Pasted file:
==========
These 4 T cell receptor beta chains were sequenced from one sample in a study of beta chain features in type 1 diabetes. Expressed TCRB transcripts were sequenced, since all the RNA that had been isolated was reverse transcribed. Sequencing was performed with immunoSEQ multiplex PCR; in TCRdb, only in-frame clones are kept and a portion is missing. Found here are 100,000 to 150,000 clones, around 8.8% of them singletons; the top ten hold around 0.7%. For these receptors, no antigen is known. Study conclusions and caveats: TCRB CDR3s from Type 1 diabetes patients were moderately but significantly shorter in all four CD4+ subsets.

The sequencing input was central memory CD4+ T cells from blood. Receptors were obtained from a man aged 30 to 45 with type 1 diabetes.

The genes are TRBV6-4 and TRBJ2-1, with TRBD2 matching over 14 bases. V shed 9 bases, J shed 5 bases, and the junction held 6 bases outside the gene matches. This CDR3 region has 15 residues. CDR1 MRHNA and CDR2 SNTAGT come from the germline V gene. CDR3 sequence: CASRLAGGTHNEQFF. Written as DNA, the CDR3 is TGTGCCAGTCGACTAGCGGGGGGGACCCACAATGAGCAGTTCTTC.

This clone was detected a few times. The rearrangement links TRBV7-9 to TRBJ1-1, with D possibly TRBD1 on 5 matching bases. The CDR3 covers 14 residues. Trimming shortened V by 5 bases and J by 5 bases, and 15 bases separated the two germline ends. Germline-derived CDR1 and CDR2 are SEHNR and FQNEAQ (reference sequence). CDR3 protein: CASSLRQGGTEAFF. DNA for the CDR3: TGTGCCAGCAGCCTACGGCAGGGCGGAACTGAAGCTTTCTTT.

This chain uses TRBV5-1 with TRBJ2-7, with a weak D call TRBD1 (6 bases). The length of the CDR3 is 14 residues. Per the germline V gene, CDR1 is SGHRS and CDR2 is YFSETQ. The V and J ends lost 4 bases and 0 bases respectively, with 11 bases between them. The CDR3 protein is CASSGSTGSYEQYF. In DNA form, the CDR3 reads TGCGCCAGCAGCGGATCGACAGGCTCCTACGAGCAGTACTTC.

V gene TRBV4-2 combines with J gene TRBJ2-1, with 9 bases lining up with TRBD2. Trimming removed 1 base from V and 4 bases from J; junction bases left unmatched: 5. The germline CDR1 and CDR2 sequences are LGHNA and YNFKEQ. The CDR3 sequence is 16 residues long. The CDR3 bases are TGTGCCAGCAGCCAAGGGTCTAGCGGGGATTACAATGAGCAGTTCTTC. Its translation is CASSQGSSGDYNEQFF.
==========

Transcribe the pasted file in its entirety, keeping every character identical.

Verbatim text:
These 4 T cell receptor beta chains were sequenced from one sample in a study of beta chain features in type 1 diabetes. Expressed TCRB transcripts were sequenced, since all the RNA that had been isolated was reverse transcribed. Sequencing was performed with immunoSEQ multiplex PCR; in TCRdb, only in-frame clones are kept and a portion is missing. Found here are 100,000 to 150,000 clones, around 8.8% of them singletons; the top ten hold around 0.7%. For these receptors, no antigen is known. Study conclusions and caveats: TCRB CDR3s from Type 1 diabetes patients were moderately but significantly shorter in all four CD4+ subsets.

The sequencing input was central memory CD4+ T cells from blood. Receptors were obtained from a man aged 30 to 45 with type 1 diabetes.

The genes are TRBV6-4 and TRBJ2-1, with TRBD2 matching over 14 bases. V shed 9 bases, J shed 5 bases, and the junction held 6 bases outside the gene matches. This CDR3 region has 15 residues. CDR1 MRHNA and CDR2 SNTAGT come from the germline V gene. CDR3 sequence: CASRLAGGTHNEQFF. Written as DNA, the CDR3 is TGTGCCAGTCGACTAGCGGGGGGGACCCACAATGAGCAGTTCTTC.

This clone was detected a few times. The rearrangement links TRBV7-9 to TRBJ1-1, with D possibly TRBD1 on 5 matching bases. The CDR3 covers 14 residues. Trimming shortened V by 5 bases and J by 5 bases, and 15 bases separated the two germline ends. Germline-derived CDR1 and CDR2 are SEHNR and FQNEAQ (reference sequence). CDR3 protein: CASSLRQGGTEAFF. DNA for the CDR3: TGTGCCAGCAGCCTACGGCAGGGCGGAACTGAAGCTTTCTTT.

This chain uses TRBV5-1 with TRBJ2-7, with a weak D call TRBD1 (6 bases). The length of the CDR3 is 14 residues. Per the germline V gene, CDR1 is SGHRS and CDR2 is YFSETQ. The V and J ends lost 4 bases and 0 bases respectively, with 11 bases between them. The CDR3 protein is CASSGSTGSYEQYF. In DNA form, the CDR3 reads TGCGCCAGCAGCGGATCGACAGGCTCCTACGAGCAGTACTTC.

V gene TRBV4-2 combines with J gene TRBJ2-1, with 9 bases lining up with TRBD2. Trimming removed 1 base from V and 4 bases from J; junction bases left unmatched: 5. The germline CDR1 and CDR2 sequences are LGHNA and YNFKEQ. The CDR3 sequence is 16 residues long. The CDR3 bases are TGTGCCAGCAGCCAAGGGTCTAGCGGGGATTACAATGAGCAGTTCTTC. Its translation is CASSQGSSGDYNEQFF.